Friday, December 7, 2012
Imagine a sumptuous musical mixture of rock, pop and classical all swirled together like a peppermint parfait served up by world-class musicians presented with high energy and uplifting spirit.
That may be the best way to describe the upcoming performance by concert rock violinist Aaron Meyer, slated for Sunday, 3:30-5 p.m., benefiting United Way of the Columbia Gorge.
“The great thing about Aaron Meyer is his unique style,” said Gordy Sato, co-organizer of the event for United Way. “He’s a rock violinist but he appeals to everyone. Once people have heard him, they are there every time he’s in town.”
According to Sato, Meyer is well-known around Oregon and has toured the world. A classically trained violinist since age 5, Meyer debuted with the Philadelphia Orchestra at age 11, and has soloed with major international symphony orchestras and ballet companies.
He has also performed for many world leaders including the Dalai Lama, and has worked with widely contrasting artists such as Pink Martini, Smokey Robinson, Aaron Neville, and The Temptations.
Recently Meyer performed with the Oregon Symphony and locally with the Columbia Gorge Sinfonietta, while continuing his pioneering combination of contemporary music with virtuoso violin playing.
Back for a third year supporting United Way, Meyer and his six-piece band will dazzle crowds with haunting renditions of well-known seasonal music along with a wide variety of pop, classical and new age pieces as well.
“We know that in conjunction to having a great concert experience, the audience will also help so many people in the community by coming to listen,” said Sato.
As with all United Way donations and fundraisers, according to Sato, 99 cents of every dollar raised stays in the community “to help your neighbors. So, yes, the money stays here.”
The ticket sales have already hit a good pace, according to Sato, with the pre-concert artist meet-and-greet seating already sold out. “We do still have general admission seats available,” he noted.
This year, he said, the local United Way allocated more than $130,000 across 28 agencies, to fund nonprofits that meet basic needs, offer protective services, help youth and families and improve quality of life.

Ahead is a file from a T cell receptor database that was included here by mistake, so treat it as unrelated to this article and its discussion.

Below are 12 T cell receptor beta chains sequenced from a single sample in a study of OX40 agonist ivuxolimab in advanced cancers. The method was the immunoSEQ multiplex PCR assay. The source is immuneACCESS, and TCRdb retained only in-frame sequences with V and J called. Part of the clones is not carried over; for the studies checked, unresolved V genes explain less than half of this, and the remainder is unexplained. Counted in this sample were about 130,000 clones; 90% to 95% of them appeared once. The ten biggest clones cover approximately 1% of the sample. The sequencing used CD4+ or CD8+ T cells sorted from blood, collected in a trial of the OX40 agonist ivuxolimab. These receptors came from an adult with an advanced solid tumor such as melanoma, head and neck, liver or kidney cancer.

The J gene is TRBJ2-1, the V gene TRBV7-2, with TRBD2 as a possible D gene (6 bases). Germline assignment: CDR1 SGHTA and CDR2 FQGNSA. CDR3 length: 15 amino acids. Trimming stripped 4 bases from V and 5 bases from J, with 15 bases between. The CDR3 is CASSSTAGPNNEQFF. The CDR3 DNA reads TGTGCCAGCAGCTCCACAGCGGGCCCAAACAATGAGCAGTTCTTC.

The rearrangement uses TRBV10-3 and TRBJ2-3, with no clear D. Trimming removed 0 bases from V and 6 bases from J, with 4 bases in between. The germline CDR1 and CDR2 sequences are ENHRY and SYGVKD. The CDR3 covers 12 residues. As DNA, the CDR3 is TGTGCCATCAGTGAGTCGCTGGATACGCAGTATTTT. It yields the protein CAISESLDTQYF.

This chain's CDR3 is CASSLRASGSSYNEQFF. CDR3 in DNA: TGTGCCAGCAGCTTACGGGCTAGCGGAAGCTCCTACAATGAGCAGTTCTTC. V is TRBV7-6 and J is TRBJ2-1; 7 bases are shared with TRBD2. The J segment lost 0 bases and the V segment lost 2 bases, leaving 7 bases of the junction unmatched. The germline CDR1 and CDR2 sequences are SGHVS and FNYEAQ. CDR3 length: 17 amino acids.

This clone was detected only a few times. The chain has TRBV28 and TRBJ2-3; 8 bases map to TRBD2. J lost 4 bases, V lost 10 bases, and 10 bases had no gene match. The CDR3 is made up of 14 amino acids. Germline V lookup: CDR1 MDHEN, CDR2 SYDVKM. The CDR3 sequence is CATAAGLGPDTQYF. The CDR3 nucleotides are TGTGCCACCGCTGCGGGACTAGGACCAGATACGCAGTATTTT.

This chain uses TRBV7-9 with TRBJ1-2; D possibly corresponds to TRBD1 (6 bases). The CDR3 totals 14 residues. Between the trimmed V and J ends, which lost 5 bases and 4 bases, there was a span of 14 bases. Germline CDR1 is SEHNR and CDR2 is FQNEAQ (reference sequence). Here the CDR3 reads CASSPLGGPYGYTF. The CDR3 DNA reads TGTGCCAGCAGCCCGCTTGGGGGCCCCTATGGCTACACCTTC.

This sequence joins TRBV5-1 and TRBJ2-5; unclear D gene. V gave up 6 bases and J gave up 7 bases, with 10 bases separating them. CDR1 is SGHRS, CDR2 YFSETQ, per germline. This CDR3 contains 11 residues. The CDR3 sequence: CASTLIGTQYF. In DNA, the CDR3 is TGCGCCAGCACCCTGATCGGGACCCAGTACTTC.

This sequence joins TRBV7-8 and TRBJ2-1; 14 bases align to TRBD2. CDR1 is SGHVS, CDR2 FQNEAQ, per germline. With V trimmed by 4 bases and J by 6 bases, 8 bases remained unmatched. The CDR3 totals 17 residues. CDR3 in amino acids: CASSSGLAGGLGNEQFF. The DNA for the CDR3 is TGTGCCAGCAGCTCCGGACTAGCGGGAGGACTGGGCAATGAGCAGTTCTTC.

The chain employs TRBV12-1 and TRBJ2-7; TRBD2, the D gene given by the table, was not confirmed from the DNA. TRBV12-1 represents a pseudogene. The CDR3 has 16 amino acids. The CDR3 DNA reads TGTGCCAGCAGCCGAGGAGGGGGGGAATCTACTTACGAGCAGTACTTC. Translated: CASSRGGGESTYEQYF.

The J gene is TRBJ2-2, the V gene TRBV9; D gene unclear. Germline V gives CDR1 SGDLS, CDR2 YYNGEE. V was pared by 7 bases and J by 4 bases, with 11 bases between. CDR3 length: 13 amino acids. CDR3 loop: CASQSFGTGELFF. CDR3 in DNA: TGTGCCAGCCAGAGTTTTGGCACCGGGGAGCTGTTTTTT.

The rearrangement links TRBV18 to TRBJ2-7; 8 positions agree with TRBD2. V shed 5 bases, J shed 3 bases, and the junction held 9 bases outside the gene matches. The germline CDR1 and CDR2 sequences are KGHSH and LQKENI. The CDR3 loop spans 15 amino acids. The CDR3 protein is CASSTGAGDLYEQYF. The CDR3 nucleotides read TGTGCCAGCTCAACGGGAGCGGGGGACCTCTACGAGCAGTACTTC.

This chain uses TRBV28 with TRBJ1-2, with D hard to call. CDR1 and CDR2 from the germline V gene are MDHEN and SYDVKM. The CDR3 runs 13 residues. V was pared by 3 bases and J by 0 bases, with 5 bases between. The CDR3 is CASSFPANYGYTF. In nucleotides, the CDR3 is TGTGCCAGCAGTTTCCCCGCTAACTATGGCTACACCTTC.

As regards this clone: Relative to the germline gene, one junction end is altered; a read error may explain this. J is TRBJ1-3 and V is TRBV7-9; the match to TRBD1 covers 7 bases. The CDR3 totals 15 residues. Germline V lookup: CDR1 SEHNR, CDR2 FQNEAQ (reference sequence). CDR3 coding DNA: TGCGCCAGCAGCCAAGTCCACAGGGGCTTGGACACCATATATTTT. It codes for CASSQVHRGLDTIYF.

A sampling of recipient agencies include: FISH food bank, Meals on Wheels, Hood River Christmas project, American Red Cross, Hood River Warming Shelter, HAVEN, Helping Hands Against Violence, CASA, Big Brothers-Big Sisters, St. Francis House of Odell, First Book and Mentor for Success.
“A lot of people want to give to the community but don’t want to do the research, but by giving to United Way you know that every dollar is going to greatest need,” Sato said.
Tickets for the Dec. 9 event are available at the Best Western Hood River Inn Gorge Room front door, or by presale at Waucoma Bookstore, Best Western (front desk) and through any United Way council member. Prices are $20 for adults or $15 for youth 12 and under.
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I Can't Keep Quiet singers at "Citizen Town Hall"
‘I can’t keep quiet,’ sing members of an impromptu choir in front of Hood River Middle School Saturday prior to the citizen town hall for questions to Rep. Greg Walden. The song addresses female empowerment generally and sexual violence implicitly, and gained prominence during the International Women’s Day events in January. The singers braved a sudden squall to finish their song and about 220 people gathered in HRMS auditorium, which will be the scene of the April 12 town hall with Rep. Greg Walden, at 3 p.m. Enlarge